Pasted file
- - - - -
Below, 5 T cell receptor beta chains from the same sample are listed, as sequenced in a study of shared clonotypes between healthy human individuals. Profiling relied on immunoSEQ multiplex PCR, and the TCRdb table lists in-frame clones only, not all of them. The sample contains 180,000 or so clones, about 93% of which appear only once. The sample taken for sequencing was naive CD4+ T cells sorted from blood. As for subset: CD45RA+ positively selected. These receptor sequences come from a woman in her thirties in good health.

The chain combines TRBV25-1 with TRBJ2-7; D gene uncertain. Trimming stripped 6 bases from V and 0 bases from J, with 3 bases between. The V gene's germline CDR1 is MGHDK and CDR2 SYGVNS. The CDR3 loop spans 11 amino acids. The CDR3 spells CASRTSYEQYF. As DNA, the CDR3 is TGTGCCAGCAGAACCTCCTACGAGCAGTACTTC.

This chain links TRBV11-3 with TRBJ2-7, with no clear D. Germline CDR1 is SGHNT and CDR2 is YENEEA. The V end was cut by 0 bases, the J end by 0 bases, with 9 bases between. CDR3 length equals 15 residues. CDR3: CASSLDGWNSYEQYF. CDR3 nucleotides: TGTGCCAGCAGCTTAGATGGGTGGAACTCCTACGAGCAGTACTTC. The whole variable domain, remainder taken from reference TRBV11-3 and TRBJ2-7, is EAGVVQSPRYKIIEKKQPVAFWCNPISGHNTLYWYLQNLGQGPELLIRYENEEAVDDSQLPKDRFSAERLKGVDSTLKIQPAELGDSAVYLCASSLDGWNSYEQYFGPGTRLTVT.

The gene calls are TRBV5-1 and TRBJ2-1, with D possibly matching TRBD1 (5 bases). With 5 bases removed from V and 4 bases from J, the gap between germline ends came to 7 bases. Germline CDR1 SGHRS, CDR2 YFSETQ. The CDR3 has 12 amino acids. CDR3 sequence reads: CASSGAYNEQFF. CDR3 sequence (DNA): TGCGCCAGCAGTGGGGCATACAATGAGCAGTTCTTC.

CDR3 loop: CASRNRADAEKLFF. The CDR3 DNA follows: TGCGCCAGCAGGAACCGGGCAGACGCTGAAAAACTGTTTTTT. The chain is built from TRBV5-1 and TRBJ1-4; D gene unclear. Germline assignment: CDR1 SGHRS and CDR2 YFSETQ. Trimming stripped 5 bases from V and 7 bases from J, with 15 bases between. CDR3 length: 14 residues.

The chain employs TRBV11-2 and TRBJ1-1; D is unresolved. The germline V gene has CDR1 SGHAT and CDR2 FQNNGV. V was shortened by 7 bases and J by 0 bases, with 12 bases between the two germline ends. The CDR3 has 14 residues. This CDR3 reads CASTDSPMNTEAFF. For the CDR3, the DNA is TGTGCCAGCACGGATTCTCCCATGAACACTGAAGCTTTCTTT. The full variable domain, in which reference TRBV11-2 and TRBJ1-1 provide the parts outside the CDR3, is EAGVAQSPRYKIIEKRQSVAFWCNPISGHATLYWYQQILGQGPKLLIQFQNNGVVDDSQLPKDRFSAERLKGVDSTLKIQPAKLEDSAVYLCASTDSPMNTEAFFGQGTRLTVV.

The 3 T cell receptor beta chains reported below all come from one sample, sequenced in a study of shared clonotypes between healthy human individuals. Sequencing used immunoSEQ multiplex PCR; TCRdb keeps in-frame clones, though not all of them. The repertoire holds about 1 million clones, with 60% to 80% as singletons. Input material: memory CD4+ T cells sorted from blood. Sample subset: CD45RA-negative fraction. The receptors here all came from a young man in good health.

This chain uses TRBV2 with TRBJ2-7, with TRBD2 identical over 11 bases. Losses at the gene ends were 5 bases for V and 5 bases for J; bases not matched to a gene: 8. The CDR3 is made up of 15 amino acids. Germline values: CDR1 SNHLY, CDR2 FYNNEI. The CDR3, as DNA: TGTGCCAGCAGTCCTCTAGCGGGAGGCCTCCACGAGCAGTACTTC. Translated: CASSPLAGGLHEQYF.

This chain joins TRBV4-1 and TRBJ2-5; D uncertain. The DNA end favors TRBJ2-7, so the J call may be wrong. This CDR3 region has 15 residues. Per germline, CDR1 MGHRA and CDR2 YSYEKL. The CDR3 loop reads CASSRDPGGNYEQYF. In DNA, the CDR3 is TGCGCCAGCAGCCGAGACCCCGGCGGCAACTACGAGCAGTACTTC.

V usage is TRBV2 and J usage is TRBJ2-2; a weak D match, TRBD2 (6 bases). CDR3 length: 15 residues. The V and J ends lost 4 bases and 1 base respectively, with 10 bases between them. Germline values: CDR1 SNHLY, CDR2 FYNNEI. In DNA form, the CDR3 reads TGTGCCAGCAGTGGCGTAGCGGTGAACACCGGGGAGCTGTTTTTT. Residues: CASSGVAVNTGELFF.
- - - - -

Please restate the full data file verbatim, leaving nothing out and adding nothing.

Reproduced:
Below, 5 T cell receptor beta chains from the same sample are listed, as sequenced in a study of shared clonotypes between healthy human individuals. Profiling relied on immunoSEQ multiplex PCR, and the TCRdb table lists in-frame clones only, not all of them. The sample contains 180,000 or so clones, about 93% of which appear only once. The sample taken for sequencing was naive CD4+ T cells sorted from blood. As for subset: CD45RA+ positively selected. These receptor sequences come from a woman in her thirties in good health.

The chain combines TRBV25-1 with TRBJ2-7; D gene uncertain. Trimming stripped 6 bases from V and 0 bases from J, with 3 bases between. The V gene's germline CDR1 is MGHDK and CDR2 SYGVNS. The CDR3 loop spans 11 amino acids. The CDR3 spells CASRTSYEQYF. As DNA, the CDR3 is TGTGCCAGCAGAACCTCCTACGAGCAGTACTTC.

This chain links TRBV11-3 with TRBJ2-7, with no clear D. Germline CDR1 is SGHNT and CDR2 is YENEEA. The V end was cut by 0 bases, the J end by 0 bases, with 9 bases between. CDR3 length equals 15 residues. CDR3: CASSLDGWNSYEQYF. CDR3 nucleotides: TGTGCCAGCAGCTTAGATGGGTGGAACTCCTACGAGCAGTACTTC. The whole variable domain, remainder taken from reference TRBV11-3 and TRBJ2-7, is EAGVVQSPRYKIIEKKQPVAFWCNPISGHNTLYWYLQNLGQGPELLIRYENEEAVDDSQLPKDRFSAERLKGVDSTLKIQPAELGDSAVYLCASSLDGWNSYEQYFGPGTRLTVT.

The gene calls are TRBV5-1 and TRBJ2-1, with D possibly matching TRBD1 (5 bases). With 5 bases removed from V and 4 bases from J, the gap between germline ends came to 7 bases. Germline CDR1 SGHRS, CDR2 YFSETQ. The CDR3 has 12 amino acids. CDR3 sequence reads: CASSGAYNEQFF. CDR3 sequence (DNA): TGCGCCAGCAGTGGGGCATACAATGAGCAGTTCTTC.

CDR3 loop: CASRNRADAEKLFF. The CDR3 DNA follows: TGCGCCAGCAGGAACCGGGCAGACGCTGAAAAACTGTTTTTT. The chain is built from TRBV5-1 and TRBJ1-4; D gene unclear. Germline assignment: CDR1 SGHRS and CDR2 YFSETQ. Trimming stripped 5 bases from V and 7 bases from J, with 15 bases between. CDR3 length: 14 residues.

The chain employs TRBV11-2 and TRBJ1-1; D is unresolved. The germline V gene has CDR1 SGHAT and CDR2 FQNNGV. V was shortened by 7 bases and J by 0 bases, with 12 bases between the two germline ends. The CDR3 has 14 residues. This CDR3 reads CASTDSPMNTEAFF. For the CDR3, the DNA is TGTGCCAGCACGGATTCTCCCATGAACACTGAAGCTTTCTTT. The full variable domain, in which reference TRBV11-2 and TRBJ1-1 provide the parts outside the CDR3, is EAGVAQSPRYKIIEKRQSVAFWCNPISGHATLYWYQQILGQGPKLLIQFQNNGVVDDSQLPKDRFSAERLKGVDSTLKIQPAKLEDSAVYLCASTDSPMNTEAFFGQGTRLTVV.

The 3 T cell receptor beta chains reported below all come from one sample, sequenced in a study of shared clonotypes between healthy human individuals. Sequencing used immunoSEQ multiplex PCR; TCRdb keeps in-frame clones, though not all of them. The repertoire holds about 1 million clones, with 60% to 80% as singletons. Input material: memory CD4+ T cells sorted from blood. Sample subset: CD45RA-negative fraction. The receptors here all came from a young man in good health.

This chain uses TRBV2 with TRBJ2-7, with TRBD2 identical over 11 bases. Losses at the gene ends were 5 bases for V and 5 bases for J; bases not matched to a gene: 8. The CDR3 is made up of 15 amino acids. Germline values: CDR1 SNHLY, CDR2 FYNNEI. The CDR3, as DNA: TGTGCCAGCAGTCCTCTAGCGGGAGGCCTCCACGAGCAGTACTTC. Translated: CASSPLAGGLHEQYF.

This chain joins TRBV4-1 and TRBJ2-5; D uncertain. The DNA end favors TRBJ2-7, so the J call may be wrong. This CDR3 region has 15 residues. Per germline, CDR1 MGHRA and CDR2 YSYEKL. The CDR3 loop reads CASSRDPGGNYEQYF. In DNA, the CDR3 is TGCGCCAGCAGCCGAGACCCCGGCGGCAACTACGAGCAGTACTTC.

V usage is TRBV2 and J usage is TRBJ2-2; a weak D match, TRBD2 (6 bases). CDR3 length: 15 residues. The V and J ends lost 4 bases and 1 base respectively, with 10 bases between them. Germline values: CDR1 SNHLY, CDR2 FYNNEI. In DNA form, the CDR3 reads TGTGCCAGCAGTGGCGTAGCGGTGAACACCGGGGAGCTGTTTTTT. Residues: CASSGVAVNTGELFF.